Campus News

Staff Spotlight: Meet Yara Tapia, an Advocate for Efficient HIV Prevention Care Systems

“I want more for my community” – Yara Tapia, Project Specialist

Bokie Muigai June 27, 2023
smiling woman

Speaking to Yara Tapia, it is easy to hear her passion and extensive experience around sexual health advocacy. Tapia is a former HIV testing counsellor who advocates for equity in mental and sexual health. “I want to provide folks with the tools to understand HIV prevention care systems, and for those systems to be flexible when providing services,” she expresses.

Tapia is a project specialist on the HEART: Health Empowerment and Access to Remote TelePrEP initiative. This is a collaborative effort between the Department of Population and Public Health Sciences and community-based organizations in Southern California.Three years ago, she joined USC through Klausner Research Group, a lab headed by Jeffrey D. Klausner, MD, Professor of Population and Public Health Sciences. She worked on Proyecto FACIL: Facilitating Access and Care in the Inland Empire, to analyze HIV prevention efforts across San Bernardino and Riverside.

Pictured: Yara Tapia. Photo courtesy Yara Tapia.

“Our goal was to assess the barriers of accessing HIV prevention services and to determine what the state of California had in place for PrEP public assistance,” she reveals. “One of the things we encountered from that project was the cultural stigma of being on PrEP (pre-exposure prophylaxis).”

“We held focus groups, where we talked about machismo, and how this presents itself in male- and Latinx-identifying people. Participants discussed how various cultural factors manifest into feelings of shame when talking to providers about their sexuality,” she reports. Another drawback that was discussed, highlighted the mistrust of government funded services especially among undocumented people. “While the infrastructure is built to support undocumented folks to apply to the PrEP assistance program, they are scared to give out their personal information which they think could be used against them later on,” she advises.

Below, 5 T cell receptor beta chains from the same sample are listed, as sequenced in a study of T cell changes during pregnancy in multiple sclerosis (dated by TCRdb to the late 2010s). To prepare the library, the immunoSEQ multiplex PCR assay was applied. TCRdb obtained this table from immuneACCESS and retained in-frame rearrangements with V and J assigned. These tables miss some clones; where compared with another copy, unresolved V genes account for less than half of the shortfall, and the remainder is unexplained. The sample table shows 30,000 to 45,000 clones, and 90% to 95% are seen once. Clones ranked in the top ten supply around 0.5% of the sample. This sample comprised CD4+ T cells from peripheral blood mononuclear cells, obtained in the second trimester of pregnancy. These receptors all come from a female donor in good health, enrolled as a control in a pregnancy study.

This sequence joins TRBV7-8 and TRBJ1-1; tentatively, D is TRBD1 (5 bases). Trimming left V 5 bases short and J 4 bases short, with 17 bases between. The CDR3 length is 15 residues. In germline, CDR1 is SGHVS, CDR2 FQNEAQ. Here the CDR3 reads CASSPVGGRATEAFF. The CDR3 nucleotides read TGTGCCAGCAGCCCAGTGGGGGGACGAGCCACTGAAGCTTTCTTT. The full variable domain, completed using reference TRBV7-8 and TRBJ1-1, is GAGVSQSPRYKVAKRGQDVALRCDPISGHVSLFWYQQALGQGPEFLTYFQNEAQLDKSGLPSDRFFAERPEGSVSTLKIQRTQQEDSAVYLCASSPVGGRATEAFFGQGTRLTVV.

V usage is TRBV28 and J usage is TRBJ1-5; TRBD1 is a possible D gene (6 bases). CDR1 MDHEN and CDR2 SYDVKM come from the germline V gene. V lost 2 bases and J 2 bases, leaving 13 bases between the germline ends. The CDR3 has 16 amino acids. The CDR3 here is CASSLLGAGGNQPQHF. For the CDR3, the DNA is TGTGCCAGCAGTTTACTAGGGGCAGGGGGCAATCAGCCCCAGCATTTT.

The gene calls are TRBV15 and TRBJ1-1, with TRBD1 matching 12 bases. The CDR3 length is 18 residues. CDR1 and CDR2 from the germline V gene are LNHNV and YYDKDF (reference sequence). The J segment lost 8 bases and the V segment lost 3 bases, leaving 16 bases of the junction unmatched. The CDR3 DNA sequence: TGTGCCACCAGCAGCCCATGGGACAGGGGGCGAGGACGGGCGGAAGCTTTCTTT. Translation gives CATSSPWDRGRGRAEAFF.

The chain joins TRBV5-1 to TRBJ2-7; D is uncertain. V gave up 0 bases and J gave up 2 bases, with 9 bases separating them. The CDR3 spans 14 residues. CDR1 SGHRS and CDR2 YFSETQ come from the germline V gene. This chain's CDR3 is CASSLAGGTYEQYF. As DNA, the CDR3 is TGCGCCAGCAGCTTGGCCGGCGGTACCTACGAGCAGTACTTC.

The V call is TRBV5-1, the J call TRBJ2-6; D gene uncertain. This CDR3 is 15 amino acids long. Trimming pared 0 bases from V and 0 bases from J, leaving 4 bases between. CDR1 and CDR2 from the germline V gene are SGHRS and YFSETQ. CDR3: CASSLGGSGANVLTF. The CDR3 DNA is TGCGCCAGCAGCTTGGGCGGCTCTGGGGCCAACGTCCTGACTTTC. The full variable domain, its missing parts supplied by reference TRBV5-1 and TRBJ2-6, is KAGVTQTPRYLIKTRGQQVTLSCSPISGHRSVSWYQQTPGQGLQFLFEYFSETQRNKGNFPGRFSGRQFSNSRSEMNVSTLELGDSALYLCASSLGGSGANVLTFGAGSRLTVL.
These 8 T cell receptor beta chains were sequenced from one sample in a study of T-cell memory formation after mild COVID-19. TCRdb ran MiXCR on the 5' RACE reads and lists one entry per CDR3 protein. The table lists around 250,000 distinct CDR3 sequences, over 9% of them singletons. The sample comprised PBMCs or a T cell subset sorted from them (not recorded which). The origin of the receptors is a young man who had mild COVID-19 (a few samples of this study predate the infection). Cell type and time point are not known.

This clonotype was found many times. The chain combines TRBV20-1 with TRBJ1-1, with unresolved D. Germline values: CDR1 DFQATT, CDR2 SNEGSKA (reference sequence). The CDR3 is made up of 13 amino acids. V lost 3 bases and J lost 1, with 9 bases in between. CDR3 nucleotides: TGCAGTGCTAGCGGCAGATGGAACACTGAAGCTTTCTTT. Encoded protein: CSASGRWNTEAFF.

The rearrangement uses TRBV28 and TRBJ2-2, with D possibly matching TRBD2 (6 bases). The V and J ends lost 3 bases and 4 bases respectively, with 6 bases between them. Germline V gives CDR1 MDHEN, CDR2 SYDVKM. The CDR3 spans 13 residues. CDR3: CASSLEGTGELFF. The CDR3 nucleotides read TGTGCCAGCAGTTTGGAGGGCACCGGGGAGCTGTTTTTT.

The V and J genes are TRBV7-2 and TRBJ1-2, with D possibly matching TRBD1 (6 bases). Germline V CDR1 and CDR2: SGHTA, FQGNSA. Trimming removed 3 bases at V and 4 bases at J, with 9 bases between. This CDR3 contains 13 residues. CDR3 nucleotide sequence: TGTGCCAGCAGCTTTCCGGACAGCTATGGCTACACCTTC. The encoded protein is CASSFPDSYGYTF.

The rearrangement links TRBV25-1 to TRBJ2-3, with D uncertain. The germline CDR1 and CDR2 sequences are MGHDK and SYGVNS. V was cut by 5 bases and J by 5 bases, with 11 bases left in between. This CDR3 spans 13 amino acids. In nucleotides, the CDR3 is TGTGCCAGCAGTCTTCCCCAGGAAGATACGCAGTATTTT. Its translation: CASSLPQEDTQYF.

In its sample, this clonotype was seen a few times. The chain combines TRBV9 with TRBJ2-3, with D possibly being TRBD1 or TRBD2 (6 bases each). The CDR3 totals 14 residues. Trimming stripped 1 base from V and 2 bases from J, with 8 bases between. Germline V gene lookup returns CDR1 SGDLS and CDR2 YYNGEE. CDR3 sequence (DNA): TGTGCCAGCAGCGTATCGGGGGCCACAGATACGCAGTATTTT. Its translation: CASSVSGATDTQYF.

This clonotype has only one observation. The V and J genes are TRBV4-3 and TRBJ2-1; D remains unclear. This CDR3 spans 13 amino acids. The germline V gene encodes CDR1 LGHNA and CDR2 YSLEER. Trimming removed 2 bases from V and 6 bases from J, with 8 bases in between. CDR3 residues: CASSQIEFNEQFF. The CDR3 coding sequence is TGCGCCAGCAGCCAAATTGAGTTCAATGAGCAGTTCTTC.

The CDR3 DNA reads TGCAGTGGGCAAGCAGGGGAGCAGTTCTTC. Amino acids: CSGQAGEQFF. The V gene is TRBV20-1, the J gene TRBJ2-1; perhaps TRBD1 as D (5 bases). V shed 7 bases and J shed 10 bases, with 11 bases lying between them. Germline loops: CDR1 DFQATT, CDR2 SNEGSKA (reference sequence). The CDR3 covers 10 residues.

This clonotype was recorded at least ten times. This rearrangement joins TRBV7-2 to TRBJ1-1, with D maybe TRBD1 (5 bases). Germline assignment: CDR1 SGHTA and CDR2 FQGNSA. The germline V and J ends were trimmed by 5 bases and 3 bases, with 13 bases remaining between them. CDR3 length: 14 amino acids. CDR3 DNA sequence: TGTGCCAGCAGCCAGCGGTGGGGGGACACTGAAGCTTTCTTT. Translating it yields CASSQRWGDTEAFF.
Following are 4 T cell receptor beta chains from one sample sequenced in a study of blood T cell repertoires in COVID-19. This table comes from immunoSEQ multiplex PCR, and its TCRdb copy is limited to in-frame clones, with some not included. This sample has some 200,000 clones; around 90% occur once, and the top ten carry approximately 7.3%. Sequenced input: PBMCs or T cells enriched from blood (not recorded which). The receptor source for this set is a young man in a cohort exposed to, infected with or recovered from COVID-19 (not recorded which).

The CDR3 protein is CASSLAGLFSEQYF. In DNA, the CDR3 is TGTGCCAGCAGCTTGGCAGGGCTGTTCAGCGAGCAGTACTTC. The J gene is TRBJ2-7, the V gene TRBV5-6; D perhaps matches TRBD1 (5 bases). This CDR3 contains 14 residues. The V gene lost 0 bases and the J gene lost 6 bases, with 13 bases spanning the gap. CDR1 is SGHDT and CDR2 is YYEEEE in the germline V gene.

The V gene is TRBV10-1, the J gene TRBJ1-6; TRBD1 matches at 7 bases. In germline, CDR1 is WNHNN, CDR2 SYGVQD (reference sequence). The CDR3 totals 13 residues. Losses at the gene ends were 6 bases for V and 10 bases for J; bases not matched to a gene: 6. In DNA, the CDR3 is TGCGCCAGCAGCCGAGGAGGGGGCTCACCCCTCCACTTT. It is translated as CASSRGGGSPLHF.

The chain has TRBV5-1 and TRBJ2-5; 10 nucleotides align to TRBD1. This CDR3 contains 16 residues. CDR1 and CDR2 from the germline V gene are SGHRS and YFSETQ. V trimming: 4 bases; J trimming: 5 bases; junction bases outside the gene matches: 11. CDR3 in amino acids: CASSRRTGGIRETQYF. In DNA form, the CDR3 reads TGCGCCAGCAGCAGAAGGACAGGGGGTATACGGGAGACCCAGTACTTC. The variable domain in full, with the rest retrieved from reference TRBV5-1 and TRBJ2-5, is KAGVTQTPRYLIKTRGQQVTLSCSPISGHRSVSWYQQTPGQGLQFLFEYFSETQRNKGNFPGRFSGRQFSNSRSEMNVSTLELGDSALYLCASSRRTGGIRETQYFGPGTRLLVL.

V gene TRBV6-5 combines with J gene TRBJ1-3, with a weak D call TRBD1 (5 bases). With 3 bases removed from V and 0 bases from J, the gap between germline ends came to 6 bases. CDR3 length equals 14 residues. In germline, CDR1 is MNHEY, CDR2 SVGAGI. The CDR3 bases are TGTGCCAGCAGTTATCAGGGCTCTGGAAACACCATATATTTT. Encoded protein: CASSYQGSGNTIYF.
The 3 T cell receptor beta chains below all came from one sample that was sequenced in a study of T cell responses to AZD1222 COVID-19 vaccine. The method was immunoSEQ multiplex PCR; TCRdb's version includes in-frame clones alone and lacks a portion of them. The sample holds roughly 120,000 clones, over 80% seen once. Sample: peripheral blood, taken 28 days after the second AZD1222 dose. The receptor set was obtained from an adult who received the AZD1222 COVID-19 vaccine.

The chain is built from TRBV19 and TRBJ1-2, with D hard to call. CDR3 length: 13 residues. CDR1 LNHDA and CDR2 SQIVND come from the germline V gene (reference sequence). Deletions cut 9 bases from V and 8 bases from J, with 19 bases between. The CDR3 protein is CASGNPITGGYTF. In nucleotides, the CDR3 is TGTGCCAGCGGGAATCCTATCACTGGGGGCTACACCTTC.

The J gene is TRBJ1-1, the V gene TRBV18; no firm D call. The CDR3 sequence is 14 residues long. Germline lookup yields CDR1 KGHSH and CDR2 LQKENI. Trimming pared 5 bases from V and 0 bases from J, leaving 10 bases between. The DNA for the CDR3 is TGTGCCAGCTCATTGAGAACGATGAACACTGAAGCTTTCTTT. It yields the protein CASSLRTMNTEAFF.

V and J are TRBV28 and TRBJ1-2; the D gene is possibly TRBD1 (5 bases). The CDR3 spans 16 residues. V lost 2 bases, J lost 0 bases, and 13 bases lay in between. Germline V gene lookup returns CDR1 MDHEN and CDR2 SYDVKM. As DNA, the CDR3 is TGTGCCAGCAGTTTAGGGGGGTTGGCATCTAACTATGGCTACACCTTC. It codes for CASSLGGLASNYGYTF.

“As a trans Latina myself, I still have a difficult time navigating the complicated systems of care. I can imagine how frustrating it is, to hit a wall every time especially for someone who does not have access to language, or self-advocacy which I am constantly learning,” she remarks.

Other challenges included providers projecting their preconceived biases. “Black, indigenous, and people of color voiced their experience of hyper-sexualization and assumptions of promiscuity, which further reinforce stigma, shame and guilt already embedded in society,” she warns.

“How can we prevent these problems from occurring in clinical settings so that they don’t happen to other patients?” questions Tapia.

The findings from her first study will inform HEART’s mission. Through well connected organizations including REACHLA, QCare+ and Rainbow Pride Youth Alliance, the project hopes to better serve the needs and concerns of various communities. It aims to improve HIV prevention care and streamline the process of getting communities connected to telehealth and PrEP. “We’re trying to implement a comprehensive lens to HIV prevention, incorporating the different pillars that go into a person’s successful connection and retention to PrEP. This encompasses a trauma-informed and patient-centered approach, and tackles racial equity and social development,” she explains.

“In the sociopolitical climate right now, trans rights are being attacked in some states and threatened in others, and this inadvertently has some collateral damage to the work we do. Someone who is being attacked and constantly fearing for their safety and livelihood, is not going to prioritize HIV prevention or get connected to care in any capacity,” she asserts.

Tapia serves as the Co-Chair of the Transgender Caucus for the commission on HIV. When asked about her outlook of her work she responds, “I’m excited about working in a space that utilizes government resources that weren’t as welcoming to myself and my community, to really maximize and leverage resources, and learn how we can continuously improve.”